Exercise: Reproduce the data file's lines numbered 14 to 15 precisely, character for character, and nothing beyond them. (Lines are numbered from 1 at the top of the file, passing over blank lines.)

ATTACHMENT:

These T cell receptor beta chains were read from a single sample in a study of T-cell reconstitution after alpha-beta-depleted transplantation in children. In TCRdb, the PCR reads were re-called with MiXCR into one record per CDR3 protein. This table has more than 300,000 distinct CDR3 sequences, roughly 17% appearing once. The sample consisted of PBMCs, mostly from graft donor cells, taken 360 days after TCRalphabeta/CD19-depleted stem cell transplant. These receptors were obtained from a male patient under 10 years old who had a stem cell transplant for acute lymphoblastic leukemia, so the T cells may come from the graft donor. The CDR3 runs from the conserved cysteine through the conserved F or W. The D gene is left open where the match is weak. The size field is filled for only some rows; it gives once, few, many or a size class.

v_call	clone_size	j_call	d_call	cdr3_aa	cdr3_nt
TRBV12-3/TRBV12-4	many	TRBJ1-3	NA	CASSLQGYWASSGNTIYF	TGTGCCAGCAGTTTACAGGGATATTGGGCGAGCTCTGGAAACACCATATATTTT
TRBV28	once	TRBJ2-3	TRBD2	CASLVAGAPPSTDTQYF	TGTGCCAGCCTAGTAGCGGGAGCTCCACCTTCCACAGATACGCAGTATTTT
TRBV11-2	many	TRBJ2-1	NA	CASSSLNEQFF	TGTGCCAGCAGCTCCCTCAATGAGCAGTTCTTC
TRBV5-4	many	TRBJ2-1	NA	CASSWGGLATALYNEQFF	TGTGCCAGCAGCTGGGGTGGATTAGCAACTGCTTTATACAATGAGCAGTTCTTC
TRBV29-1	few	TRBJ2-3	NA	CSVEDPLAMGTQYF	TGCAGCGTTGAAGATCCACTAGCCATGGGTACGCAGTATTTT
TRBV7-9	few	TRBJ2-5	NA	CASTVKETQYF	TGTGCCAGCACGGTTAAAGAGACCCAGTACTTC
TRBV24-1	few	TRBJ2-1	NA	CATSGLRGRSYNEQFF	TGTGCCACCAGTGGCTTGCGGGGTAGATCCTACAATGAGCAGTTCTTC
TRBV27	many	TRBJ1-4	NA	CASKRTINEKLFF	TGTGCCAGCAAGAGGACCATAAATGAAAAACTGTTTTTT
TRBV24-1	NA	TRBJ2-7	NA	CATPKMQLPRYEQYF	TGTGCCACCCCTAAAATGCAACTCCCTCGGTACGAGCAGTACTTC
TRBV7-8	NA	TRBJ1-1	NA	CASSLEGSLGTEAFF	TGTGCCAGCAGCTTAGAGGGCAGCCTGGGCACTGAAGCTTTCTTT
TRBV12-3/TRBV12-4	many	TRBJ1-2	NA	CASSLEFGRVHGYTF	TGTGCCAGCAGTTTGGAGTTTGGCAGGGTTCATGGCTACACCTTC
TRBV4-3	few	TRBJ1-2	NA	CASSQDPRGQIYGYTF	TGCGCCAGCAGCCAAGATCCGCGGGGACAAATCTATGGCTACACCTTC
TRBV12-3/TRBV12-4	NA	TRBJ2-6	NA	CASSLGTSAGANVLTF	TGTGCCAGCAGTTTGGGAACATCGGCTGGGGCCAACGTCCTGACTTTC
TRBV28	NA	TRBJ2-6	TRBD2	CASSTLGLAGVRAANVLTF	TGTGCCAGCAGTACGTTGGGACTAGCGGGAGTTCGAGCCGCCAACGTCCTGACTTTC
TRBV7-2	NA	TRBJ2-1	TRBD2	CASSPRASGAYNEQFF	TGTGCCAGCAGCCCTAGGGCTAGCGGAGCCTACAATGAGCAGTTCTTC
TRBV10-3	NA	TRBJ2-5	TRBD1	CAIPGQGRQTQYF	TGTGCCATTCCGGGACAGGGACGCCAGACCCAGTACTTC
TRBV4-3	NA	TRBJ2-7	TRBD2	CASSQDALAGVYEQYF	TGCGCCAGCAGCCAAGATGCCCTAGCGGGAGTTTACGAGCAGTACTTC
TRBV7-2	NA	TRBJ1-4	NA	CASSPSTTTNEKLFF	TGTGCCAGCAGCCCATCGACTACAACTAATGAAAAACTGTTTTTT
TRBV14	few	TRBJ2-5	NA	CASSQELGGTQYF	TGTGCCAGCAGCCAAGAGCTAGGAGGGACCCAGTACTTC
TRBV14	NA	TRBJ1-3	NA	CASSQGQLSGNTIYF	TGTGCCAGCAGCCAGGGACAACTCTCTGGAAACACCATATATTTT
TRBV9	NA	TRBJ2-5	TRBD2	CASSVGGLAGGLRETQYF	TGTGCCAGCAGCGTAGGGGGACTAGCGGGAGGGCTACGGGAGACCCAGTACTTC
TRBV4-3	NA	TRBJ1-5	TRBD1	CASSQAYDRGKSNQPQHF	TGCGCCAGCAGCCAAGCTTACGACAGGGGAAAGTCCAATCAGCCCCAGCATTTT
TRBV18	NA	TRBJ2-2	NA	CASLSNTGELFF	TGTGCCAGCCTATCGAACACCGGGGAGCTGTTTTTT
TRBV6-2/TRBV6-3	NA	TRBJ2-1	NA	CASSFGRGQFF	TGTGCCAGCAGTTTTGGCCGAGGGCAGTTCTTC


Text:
TRBV4-3	few	TRBJ1-2	NA	CASSQDPRGQIYGYTF	TGCGCCAGCAGCCAAGATCCGCGGGGACAAATCTATGGCTACACCTTC
TRBV12-3/TRBV12-4	NA	TRBJ2-6	NA	CASSLGTSAGANVLTF	TGTGCCAGCAGTTTGGGAACATCGGCTGGGGCCAACGTCCTGACTTTC